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In Time, America Will See Tax Reform for What It Is

Germaine Smith Baugh

Germaine Smith Baugh

In Time, America Will See Tax Reform for What It Is

By Germaine Smith Baugh

There’s a lot we still don’t know about the Republican tax bill that President Donald Trump signed into law. New IRS regulations must be enacted, and tax accountants are scrambling to see how their clients can best profit from the pending revisions to the federal tax code.

What is clear though is that the bulk of the benefits will go to the wealthy. We already know ordinary Americans won’t gain much. In fact, they’re the ones who ultimately will be forced to pay higher taxes, so the wealthy can enjoy even bigger reductions on their tax bills.

The National Urban League opposes this sham of “reform” bill and any other legislation that seeks to fatten the pockets of the very rich, while leaving vulnerable Americans – children, the elderly and minorities – to suffer. True tax reform makes everyone pay their fair share.

Think of it as Robin Hood in reverse.

President Donald Trump and congressional Republicans promised “a Christmas gift” to the middle class. Instead, the Tax Cuts and Jobs Act that Trump signed into law amounts to the proverbial lump of coal.

If you make under $75,000 a year, the new benefits aren’t as great as the hype. While the standard deduction is doubled, many personal exemptions have been eliminated. The law provides slightly lower tax rates for individual and married taxpayers. Those rates expire in 10 years, and the law eliminates provisions that help married couples.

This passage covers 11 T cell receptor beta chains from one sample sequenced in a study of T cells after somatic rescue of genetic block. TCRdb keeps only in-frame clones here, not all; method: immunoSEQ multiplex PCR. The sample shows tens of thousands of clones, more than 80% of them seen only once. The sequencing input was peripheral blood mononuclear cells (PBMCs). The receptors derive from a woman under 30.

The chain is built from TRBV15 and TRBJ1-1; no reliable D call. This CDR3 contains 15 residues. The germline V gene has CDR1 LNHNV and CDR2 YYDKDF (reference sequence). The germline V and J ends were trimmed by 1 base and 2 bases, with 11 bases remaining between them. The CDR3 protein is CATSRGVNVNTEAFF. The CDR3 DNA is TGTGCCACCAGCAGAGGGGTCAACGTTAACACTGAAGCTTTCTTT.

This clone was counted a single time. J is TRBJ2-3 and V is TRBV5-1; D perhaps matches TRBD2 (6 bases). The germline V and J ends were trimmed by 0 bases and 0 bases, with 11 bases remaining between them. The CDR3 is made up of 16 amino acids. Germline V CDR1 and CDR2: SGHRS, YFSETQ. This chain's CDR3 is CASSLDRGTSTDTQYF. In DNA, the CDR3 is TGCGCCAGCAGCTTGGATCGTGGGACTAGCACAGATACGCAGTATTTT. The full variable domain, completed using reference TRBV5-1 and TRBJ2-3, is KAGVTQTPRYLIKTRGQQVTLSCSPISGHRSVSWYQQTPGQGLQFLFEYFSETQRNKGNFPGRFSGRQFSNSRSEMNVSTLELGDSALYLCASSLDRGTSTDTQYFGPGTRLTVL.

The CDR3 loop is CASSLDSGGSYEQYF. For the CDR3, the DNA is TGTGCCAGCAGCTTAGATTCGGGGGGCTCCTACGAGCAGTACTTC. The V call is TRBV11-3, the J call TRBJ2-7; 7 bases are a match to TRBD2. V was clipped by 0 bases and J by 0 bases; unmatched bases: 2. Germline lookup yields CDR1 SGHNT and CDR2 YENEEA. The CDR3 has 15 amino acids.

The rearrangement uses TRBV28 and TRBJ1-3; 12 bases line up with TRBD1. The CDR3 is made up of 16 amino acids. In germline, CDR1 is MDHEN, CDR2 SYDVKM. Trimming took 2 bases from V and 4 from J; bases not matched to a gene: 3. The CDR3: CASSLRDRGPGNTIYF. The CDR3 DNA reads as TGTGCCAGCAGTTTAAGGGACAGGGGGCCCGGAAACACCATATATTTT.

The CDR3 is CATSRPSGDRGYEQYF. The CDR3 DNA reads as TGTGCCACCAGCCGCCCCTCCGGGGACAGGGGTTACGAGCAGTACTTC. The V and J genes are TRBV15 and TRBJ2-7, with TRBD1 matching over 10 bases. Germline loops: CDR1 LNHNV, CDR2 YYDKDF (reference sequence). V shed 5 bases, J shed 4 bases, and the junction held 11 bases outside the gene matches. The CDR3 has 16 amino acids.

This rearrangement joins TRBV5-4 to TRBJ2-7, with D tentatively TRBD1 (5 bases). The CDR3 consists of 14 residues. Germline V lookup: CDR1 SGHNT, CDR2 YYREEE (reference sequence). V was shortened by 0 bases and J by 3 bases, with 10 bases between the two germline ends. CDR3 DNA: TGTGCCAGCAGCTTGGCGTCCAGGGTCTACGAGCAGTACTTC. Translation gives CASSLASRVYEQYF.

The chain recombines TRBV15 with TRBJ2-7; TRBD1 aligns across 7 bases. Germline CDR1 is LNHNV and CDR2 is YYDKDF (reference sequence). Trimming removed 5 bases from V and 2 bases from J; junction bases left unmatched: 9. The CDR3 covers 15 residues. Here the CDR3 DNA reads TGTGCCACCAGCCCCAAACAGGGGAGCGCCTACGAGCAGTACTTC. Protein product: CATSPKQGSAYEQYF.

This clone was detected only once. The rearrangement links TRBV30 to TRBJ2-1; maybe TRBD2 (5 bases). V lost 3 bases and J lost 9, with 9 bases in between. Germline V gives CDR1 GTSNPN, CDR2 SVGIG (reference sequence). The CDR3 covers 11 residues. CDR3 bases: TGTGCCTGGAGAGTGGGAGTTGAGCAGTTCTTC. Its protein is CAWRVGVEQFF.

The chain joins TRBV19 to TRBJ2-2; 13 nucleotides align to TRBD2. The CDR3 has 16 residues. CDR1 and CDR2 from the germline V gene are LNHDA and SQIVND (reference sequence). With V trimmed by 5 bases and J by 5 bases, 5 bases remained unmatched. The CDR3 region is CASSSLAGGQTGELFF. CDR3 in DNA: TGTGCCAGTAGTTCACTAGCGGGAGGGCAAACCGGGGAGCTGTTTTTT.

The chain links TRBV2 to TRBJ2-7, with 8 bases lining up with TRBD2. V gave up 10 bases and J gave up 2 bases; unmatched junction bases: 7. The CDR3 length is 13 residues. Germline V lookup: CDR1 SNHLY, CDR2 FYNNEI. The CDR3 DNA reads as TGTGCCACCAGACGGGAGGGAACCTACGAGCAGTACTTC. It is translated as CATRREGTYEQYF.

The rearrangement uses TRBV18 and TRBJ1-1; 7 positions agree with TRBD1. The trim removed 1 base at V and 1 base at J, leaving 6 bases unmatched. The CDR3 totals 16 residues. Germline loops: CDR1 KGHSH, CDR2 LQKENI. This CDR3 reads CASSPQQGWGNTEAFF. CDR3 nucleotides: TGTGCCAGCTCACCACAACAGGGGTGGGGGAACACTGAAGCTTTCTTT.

According to an analysis by KPMG Conference Agreement for HR 1 – Initial Observations report, “… since the calculation of taxable income will also change, not all taxpayers will experience a lower tax burden.”

Unlike the new and very ample tax breaks, the tax reductions for individuals aren’t permanent. Once they expire, the federal tax bills of many individuals who thought they would receive a break will go up.

The so-called increased standard deduction and the bump in the child-tax credit may not go that far either, particularly for married couples.

According to the KMPG report, “Absent the possible mitigating impact of the increased standard deduction and the increased child and dependent tax credits, the [tax bill] would eliminate much of the tax benefit that exists under the current law for a taxpayer filing as head of household versus filing as single.”

It’s a mixed bag for small businesses. While the new “equipment expensing” helps them immediately deduct the cost of new equipment, the tax code revisions caps interest deductions, which many say will make it more difficult for small businesses to borrow money.

Lastly, there’s the Obamacare individual mandate. Republicans have tried to gut the health-care program for years and saw the elimination of the individual mandate as a way to pay for generous tax cuts. So now, tax reform will cost 13 million Americans their health insurance.

Tax reform is nothing more than a massive giveaway to the rich. Trump and congressional Republicans believe it will produce enough of an economic boost to justify the $1.5 trillion cost. The impact on the poor, middle and working class, however, is marginal and, worse, fleeting.

The new law won’t take effect until the 2018 tax year, two months after the November elections in 2018 but well ahead of the next presidential election in 2020. By then, most Americans should have a better idea of tax reform’s true beneficiaries and be upset enough to change it.

 

 

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